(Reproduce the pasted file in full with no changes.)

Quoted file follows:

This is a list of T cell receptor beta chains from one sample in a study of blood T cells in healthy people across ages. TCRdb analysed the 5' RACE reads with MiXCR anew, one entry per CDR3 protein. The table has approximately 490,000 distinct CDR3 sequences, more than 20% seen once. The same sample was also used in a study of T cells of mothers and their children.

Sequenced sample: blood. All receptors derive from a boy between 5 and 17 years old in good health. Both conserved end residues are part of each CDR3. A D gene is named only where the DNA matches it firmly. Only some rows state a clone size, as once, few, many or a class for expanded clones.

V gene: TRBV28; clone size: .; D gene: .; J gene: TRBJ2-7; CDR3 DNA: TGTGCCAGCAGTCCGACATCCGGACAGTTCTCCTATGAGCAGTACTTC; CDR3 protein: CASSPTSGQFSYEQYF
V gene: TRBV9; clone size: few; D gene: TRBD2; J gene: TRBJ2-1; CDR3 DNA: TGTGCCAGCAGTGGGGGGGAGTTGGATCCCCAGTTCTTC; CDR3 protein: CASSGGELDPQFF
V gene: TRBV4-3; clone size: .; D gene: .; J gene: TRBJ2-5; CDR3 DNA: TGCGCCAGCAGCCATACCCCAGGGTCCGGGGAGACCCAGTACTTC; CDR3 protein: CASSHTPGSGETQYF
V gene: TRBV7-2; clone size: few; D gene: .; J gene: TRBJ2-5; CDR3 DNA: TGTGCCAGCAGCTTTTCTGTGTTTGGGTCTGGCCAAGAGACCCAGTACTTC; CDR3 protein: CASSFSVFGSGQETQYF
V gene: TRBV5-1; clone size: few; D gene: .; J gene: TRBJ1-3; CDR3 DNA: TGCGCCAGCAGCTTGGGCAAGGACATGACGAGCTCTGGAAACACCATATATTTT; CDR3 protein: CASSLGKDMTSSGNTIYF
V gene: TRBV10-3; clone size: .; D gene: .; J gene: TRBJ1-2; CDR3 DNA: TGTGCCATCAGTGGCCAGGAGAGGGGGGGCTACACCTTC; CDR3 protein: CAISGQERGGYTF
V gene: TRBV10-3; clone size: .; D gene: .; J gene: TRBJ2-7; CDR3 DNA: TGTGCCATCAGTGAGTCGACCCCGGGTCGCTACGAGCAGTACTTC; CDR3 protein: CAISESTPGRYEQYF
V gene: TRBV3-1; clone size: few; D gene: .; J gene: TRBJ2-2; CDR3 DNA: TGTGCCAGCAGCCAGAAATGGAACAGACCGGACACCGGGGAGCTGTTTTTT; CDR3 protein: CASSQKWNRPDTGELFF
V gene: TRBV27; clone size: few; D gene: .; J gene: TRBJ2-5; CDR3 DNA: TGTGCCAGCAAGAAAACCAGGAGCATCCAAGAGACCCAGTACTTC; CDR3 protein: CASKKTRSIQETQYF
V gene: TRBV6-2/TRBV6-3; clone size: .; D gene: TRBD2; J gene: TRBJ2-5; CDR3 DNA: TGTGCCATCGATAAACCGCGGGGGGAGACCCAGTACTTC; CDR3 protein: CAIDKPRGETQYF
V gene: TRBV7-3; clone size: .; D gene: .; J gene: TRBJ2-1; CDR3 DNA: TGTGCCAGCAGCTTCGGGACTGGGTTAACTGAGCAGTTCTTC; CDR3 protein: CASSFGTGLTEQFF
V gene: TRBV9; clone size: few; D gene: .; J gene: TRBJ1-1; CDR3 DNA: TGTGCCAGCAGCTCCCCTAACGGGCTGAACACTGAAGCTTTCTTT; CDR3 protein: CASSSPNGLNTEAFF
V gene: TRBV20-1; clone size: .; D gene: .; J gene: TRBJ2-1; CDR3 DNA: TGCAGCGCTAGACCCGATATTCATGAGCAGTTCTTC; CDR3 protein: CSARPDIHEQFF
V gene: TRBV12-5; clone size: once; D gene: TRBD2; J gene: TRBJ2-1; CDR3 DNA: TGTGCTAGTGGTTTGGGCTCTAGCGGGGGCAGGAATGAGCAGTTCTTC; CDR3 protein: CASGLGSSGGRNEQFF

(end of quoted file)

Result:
This is a list of T cell receptor beta chains from one sample in a study of blood T cells in healthy people across ages. TCRdb analysed the 5' RACE reads with MiXCR anew, one entry per CDR3 protein. The table has approximately 490,000 distinct CDR3 sequences, more than 20% seen once. The same sample was also used in a study of T cells of mothers and their children.

Sequenced sample: blood. All receptors derive from a boy between 5 and 17 years old in good health. Both conserved end residues are part of each CDR3. A D gene is named only where the DNA matches it firmly. Only some rows state a clone size, as once, few, many or a class for expanded clones.

V gene: TRBV28; clone size: .; D gene: .; J gene: TRBJ2-7; CDR3 DNA: TGTGCCAGCAGTCCGACATCCGGACAGTTCTCCTATGAGCAGTACTTC; CDR3 protein: CASSPTSGQFSYEQYF
V gene: TRBV9; clone size: few; D gene: TRBD2; J gene: TRBJ2-1; CDR3 DNA: TGTGCCAGCAGTGGGGGGGAGTTGGATCCCCAGTTCTTC; CDR3 protein: CASSGGELDPQFF
V gene: TRBV4-3; clone size: .; D gene: .; J gene: TRBJ2-5; CDR3 DNA: TGCGCCAGCAGCCATACCCCAGGGTCCGGGGAGACCCAGTACTTC; CDR3 protein: CASSHTPGSGETQYF
V gene: TRBV7-2; clone size: few; D gene: .; J gene: TRBJ2-5; CDR3 DNA: TGTGCCAGCAGCTTTTCTGTGTTTGGGTCTGGCCAAGAGACCCAGTACTTC; CDR3 protein: CASSFSVFGSGQETQYF
V gene: TRBV5-1; clone size: few; D gene: .; J gene: TRBJ1-3; CDR3 DNA: TGCGCCAGCAGCTTGGGCAAGGACATGACGAGCTCTGGAAACACCATATATTTT; CDR3 protein: CASSLGKDMTSSGNTIYF
V gene: TRBV10-3; clone size: .; D gene: .; J gene: TRBJ1-2; CDR3 DNA: TGTGCCATCAGTGGCCAGGAGAGGGGGGGCTACACCTTC; CDR3 protein: CAISGQERGGYTF
V gene: TRBV10-3; clone size: .; D gene: .; J gene: TRBJ2-7; CDR3 DNA: TGTGCCATCAGTGAGTCGACCCCGGGTCGCTACGAGCAGTACTTC; CDR3 protein: CAISESTPGRYEQYF
V gene: TRBV3-1; clone size: few; D gene: .; J gene: TRBJ2-2; CDR3 DNA: TGTGCCAGCAGCCAGAAATGGAACAGACCGGACACCGGGGAGCTGTTTTTT; CDR3 protein: CASSQKWNRPDTGELFF
V gene: TRBV27; clone size: few; D gene: .; J gene: TRBJ2-5; CDR3 DNA: TGTGCCAGCAAGAAAACCAGGAGCATCCAAGAGACCCAGTACTTC; CDR3 protein: CASKKTRSIQETQYF
V gene: TRBV6-2/TRBV6-3; clone size: .; D gene: TRBD2; J gene: TRBJ2-5; CDR3 DNA: TGTGCCATCGATAAACCGCGGGGGGAGACCCAGTACTTC; CDR3 protein: CAIDKPRGETQYF
V gene: TRBV7-3; clone size: .; D gene: .; J gene: TRBJ2-1; CDR3 DNA: TGTGCCAGCAGCTTCGGGACTGGGTTAACTGAGCAGTTCTTC; CDR3 protein: CASSFGTGLTEQFF
V gene: TRBV9; clone size: few; D gene: .; J gene: TRBJ1-1; CDR3 DNA: TGTGCCAGCAGCTCCCCTAACGGGCTGAACACTGAAGCTTTCTTT; CDR3 protein: CASSSPNGLNTEAFF
V gene: TRBV20-1; clone size: .; D gene: .; J gene: TRBJ2-1; CDR3 DNA: TGCAGCGCTAGACCCGATATTCATGAGCAGTTCTTC; CDR3 protein: CSARPDIHEQFF
V gene: TRBV12-5; clone size: once; D gene: TRBD2; J gene: TRBJ2-1; CDR3 DNA: TGTGCTAGTGGTTTGGGCTCTAGCGGGGGCAGGAATGAGCAGTTCTTC; CDR3 protein: CASGLGSSGGRNEQFF